In his June Roundup of OakTree Letters, Howard Marks explained why the years ahead won’t be easy for investors. Here’s an excerpt from the roundup:
Marks: The overarching theme of my sea-change thinking is that, largely thanks to highly accommodative monetary policy, we went through unusually easy times in a number of important regards over a prolonged period, but that time is over.
There clearly isn’t much room for interest rate declines from today’s levels, and I don’t think short-term interest rates will be as low in the coming years as in the recent past. For these and other reasons, I believe the years ahead won’t be as easy.
But while my expectations may prove correct, there’s no evidence yet on which I can hang my hat. Why not? My answer is that the economy and markets are in the early stages of a transition that’s far from complete.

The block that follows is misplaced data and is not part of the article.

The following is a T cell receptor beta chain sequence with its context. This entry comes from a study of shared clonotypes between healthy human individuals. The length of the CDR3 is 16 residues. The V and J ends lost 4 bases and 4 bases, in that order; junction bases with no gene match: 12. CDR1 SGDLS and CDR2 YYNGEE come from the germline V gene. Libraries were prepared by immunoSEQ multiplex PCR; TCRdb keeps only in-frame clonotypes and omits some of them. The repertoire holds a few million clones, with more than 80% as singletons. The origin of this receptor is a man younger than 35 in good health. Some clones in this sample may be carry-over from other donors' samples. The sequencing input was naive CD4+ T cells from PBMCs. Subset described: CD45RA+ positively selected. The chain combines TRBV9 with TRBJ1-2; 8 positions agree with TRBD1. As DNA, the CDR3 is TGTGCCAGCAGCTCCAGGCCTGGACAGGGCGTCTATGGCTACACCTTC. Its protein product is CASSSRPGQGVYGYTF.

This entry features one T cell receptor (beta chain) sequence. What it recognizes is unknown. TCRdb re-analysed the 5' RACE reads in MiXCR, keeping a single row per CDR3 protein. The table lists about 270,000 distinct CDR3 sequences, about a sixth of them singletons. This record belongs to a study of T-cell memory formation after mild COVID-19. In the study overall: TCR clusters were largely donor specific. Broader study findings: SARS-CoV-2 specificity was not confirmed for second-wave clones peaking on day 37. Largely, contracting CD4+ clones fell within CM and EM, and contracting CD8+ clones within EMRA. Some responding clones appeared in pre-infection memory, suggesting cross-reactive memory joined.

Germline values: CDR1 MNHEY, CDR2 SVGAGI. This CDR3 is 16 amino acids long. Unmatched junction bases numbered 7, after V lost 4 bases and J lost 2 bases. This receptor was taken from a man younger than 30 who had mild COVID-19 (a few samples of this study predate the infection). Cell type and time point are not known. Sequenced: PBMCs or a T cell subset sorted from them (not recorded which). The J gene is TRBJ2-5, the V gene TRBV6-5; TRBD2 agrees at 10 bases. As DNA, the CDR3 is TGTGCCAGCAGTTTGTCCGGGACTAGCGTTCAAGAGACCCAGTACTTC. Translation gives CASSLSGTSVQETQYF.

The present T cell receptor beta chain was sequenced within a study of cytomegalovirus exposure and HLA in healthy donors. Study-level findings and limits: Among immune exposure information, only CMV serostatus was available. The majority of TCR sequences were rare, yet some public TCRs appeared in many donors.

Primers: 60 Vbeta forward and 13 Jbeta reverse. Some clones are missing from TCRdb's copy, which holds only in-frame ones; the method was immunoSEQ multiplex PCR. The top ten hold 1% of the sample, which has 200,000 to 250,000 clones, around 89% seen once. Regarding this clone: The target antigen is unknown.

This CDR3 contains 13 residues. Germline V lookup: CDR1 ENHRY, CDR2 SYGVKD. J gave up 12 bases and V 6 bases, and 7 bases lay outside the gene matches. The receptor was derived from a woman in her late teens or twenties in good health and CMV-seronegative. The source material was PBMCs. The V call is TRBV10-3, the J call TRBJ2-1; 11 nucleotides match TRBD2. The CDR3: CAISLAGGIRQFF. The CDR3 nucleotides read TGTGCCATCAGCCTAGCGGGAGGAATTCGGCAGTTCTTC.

Asset prices are established through a tug-of-war between buyers who think prices will rise and sellers who think they’ll fall.
There’s been an active one over the last year or so as sentiment has waxed and waned regarding the outlook for inflation, recession, corporate profits, geopolitics, and especially a Fed pivot back to accommodation.
The tug-of-war is ongoing, and, as a result, the S&P 500 is within a half percent of where it was a year ago.
You can read the entire roundup here:
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